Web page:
However, in my experience with this topic, the IRS does have strong opinion on what the Treasury Regulations mean and intend. That said, when the regulations under Section 3121(v) were issued, I co-authored a research memo on the calculation of the amount of FICA wages from NQDC plans (the focus was on non-account balance plans). To say that the authors went back and forth many times before agreeing on the intended methodology is an understatement. To think that similar authors at other actuarial consulting firms would reach exactly the same conclusion is no plausible. Add to that the various accounting and tax firms who might have their own opinions and you would certainly have a lack of consistency. About 15 years ago, however, one IRS examiner that I spoke with off the record said that there was just one consistent method available under the regulations.
Said differently, while I don't know how much revenue is potentially available, the calculation of employment taxes with respect to NQDC plans, and specifically non-account balance plans would not all meet with the approval of that particular examiner.
Important Note [related to 401(k) plans]
The coordination of qualified 401(k) plans and NQDC plans that provide for deferrals in excess of those allowed in the qualified plan seems like it should be simple. It's not. In particular, it's not if the two plans (qualified and nonqualified) are administered by different providers (or if one is administered externally and the other internally). Generally, these plans allow participants to defer amounts where IRS limits would otherwise preclude such deferrals. In the simple situations where the 401(k) plan passes nondiscrimination testing, this is pretty easy. But, when the plan is forced to refund deferrals due to test failure or when deferrals are restricted in hopes of making the testing work, things can go horribly wrong. Do the two separate administrators communicate with each other? It's doubtful.
There is likely not a lot of revenue for the government to find here, but there are probably a large number of very small problems.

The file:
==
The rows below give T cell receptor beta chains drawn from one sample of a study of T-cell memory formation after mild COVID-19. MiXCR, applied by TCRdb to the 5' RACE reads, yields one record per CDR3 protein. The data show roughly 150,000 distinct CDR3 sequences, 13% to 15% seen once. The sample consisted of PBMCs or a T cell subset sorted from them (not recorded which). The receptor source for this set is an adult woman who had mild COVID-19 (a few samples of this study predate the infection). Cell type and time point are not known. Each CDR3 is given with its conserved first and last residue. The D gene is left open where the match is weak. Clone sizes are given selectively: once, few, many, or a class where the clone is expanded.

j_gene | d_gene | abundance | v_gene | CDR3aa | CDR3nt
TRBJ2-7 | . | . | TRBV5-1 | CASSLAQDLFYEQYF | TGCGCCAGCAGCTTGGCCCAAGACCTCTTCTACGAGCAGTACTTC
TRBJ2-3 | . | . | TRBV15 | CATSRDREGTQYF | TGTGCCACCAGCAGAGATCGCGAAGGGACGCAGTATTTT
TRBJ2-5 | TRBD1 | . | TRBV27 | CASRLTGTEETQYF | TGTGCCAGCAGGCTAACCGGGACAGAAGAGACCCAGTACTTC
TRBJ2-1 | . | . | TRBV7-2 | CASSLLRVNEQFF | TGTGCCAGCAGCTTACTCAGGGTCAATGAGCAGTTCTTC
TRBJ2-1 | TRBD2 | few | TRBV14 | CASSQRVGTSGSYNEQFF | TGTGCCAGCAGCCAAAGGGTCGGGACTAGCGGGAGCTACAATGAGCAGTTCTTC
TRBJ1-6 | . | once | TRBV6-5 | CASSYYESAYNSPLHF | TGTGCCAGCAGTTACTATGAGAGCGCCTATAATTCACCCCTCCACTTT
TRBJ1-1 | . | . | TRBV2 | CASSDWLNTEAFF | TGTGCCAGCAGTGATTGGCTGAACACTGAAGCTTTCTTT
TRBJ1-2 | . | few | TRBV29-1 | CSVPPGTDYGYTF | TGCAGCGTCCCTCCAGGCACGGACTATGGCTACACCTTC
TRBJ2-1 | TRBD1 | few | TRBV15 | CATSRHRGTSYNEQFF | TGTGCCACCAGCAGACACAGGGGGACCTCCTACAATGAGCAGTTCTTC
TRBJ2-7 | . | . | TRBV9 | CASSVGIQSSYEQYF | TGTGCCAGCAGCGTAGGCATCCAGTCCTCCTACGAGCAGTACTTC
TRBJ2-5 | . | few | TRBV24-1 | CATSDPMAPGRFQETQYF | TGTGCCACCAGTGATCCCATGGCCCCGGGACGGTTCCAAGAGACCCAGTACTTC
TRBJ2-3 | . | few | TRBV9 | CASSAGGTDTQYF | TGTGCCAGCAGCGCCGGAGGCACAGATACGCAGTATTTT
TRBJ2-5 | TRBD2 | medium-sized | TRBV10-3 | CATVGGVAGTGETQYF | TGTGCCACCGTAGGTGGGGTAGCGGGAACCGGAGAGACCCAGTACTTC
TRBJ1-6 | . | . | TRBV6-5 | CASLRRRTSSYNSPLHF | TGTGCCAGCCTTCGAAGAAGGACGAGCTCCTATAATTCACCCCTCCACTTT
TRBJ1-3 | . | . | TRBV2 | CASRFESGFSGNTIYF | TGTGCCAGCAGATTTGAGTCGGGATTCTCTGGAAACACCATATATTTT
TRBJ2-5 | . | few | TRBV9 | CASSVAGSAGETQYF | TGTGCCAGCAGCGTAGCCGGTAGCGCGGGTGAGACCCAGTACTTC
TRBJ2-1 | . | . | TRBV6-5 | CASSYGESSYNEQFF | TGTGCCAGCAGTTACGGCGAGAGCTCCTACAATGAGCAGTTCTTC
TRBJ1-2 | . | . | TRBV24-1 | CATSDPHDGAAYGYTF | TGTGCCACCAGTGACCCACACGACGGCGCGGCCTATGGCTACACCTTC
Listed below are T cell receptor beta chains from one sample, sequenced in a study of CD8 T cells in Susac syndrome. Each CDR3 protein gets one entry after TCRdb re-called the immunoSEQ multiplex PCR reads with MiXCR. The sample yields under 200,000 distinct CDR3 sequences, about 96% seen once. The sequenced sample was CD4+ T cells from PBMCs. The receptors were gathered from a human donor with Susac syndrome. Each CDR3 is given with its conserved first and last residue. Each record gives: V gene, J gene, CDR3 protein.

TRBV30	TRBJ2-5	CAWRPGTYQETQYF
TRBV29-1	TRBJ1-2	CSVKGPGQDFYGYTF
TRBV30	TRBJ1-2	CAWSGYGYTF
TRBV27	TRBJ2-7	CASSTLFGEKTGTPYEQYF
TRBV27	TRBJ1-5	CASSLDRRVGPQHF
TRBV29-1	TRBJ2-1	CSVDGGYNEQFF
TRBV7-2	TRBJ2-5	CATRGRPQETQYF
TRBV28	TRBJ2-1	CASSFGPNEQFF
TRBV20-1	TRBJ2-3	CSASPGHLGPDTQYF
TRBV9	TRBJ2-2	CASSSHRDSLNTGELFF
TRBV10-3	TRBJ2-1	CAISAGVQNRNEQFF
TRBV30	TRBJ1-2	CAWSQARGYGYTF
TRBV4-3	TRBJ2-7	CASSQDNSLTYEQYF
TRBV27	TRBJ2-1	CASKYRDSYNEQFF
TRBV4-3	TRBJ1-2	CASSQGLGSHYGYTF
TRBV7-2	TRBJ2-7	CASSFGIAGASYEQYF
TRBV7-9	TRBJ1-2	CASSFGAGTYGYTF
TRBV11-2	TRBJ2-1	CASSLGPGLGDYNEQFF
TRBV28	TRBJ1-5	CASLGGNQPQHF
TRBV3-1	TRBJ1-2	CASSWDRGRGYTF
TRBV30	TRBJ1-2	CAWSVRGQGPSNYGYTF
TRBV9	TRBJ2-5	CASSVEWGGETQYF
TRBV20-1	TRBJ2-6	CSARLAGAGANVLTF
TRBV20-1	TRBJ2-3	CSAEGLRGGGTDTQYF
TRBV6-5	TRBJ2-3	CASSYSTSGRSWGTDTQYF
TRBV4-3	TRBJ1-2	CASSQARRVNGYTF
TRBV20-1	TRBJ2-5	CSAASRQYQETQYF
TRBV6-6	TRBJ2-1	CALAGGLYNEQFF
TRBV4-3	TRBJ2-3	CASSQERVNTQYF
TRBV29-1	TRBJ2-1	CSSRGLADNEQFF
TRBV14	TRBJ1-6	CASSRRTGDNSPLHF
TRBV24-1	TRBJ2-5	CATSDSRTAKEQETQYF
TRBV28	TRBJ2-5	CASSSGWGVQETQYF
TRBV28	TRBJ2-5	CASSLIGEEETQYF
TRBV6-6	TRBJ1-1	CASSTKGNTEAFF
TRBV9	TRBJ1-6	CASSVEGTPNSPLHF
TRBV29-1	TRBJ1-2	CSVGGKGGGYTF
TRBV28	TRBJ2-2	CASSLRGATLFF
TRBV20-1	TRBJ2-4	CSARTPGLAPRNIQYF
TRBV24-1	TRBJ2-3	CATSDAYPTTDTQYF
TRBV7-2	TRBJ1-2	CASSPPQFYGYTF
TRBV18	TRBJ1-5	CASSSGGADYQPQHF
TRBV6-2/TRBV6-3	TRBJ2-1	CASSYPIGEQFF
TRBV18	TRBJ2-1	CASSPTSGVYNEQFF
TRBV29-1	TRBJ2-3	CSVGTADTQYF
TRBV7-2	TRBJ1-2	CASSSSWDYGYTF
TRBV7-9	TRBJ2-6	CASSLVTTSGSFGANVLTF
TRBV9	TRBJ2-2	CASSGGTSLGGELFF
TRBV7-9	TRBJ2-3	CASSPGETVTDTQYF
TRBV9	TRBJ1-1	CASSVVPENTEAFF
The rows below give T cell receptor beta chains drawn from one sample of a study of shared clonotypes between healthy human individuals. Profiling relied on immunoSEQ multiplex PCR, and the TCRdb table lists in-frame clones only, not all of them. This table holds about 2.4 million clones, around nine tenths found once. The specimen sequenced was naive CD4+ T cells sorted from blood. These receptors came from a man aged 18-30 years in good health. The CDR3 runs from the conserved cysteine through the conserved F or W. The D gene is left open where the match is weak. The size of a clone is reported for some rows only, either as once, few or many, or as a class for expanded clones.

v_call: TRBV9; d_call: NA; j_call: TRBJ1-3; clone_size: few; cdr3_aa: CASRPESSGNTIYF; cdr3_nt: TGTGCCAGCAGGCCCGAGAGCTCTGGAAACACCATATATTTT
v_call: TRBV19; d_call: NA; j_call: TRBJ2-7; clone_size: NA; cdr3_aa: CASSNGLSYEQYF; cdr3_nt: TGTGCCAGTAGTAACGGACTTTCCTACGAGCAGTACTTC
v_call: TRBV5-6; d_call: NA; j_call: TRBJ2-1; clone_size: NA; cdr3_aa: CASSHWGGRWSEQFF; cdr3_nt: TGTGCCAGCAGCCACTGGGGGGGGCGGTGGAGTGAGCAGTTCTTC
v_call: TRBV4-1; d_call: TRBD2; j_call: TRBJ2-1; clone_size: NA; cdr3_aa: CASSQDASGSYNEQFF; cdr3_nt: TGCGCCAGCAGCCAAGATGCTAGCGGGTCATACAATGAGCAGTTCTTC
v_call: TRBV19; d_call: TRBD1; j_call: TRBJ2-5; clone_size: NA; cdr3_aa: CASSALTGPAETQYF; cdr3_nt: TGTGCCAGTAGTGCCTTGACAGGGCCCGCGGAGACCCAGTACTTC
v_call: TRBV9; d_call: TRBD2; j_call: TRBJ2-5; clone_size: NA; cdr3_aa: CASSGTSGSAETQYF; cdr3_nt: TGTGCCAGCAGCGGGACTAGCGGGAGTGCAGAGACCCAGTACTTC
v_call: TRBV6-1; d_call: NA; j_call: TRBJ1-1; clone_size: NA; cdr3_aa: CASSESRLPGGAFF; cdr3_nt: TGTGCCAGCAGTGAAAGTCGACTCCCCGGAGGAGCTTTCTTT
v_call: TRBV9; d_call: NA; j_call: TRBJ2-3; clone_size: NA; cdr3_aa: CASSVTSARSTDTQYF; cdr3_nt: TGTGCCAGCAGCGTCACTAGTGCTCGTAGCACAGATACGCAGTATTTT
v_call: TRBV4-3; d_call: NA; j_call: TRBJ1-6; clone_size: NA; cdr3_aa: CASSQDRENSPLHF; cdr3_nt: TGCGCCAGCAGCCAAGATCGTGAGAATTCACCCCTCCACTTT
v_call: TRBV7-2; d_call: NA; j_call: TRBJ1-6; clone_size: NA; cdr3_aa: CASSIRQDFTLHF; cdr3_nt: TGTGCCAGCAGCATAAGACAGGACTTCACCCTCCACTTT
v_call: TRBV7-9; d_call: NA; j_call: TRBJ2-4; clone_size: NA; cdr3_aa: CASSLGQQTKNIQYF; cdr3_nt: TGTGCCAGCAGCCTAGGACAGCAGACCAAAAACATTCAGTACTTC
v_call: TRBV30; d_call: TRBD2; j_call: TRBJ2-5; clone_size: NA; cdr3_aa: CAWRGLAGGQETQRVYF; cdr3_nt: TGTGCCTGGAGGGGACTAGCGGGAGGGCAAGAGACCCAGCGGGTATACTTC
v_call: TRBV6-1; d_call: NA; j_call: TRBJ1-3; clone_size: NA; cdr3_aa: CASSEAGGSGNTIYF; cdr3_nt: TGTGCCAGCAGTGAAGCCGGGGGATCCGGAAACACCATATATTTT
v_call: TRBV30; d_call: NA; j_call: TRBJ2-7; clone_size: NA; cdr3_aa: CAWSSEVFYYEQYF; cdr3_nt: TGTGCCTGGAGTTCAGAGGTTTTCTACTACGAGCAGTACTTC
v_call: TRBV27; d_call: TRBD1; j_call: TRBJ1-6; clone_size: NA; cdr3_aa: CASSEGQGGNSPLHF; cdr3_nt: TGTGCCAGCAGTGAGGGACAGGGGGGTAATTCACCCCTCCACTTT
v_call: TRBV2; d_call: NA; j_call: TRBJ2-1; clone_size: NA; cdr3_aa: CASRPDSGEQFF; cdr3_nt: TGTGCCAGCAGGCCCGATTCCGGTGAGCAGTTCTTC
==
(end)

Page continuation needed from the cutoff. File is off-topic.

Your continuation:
The American Jobs Creation Act of 2004 [the law that added Section 409A to the Internal Revenue Code]
I've written about 409A here many times. If you are interested, go the little search box at the top of the page and type 409A. I'd be surprised if you get fewer than 25 hits in this blog, but I've not counted.
As is often said about relationships, it's complicated.
The regulations are long and were written in a fashion similar to the regulations under Section 3121(v). Frankly, I don't think the people who worked on the project did a bad job writing the regulations. They're not perfect, but they wouldn't have been perfect if you or I had written them either, so we must be careful with our criticism.
But, certain parts of the regulations that have lots of calculational elements where the calculations almost necessarily must be performed by actuaries were written by attorneys. I know some of those attorneys. They're smart people. And, they spent lots of time understanding the statute and developing regulations to enforce that statute. They could have done far worse.
The people that I know, however, who worked on the project are not actuaries. While they have some familiarity with actuarial calculations, they don't actually do them and I think they would tell you if you asked candidly that they have only a minimal understanding of them. Yet, for certain types of plans (mostly non-account balance plans), there is much in the way of actuarial calculations that determines potential tax liabilities.
Frankly, we don't know what was intended. We tend to reference the FICA regulations, but even there as I noted above, the regulations are not prescriptive.
Section 409A is a mess. I don't think anyone intends to violate it, but there are lots of people who don't get it right. Finding the violations is difficult, but if examiners do find violations, with those violations will come some fairly meaningful tax revenue.
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So, that's my take on where the IRS is headed and what value it has to them. Time will tell if I got it right for a change or not.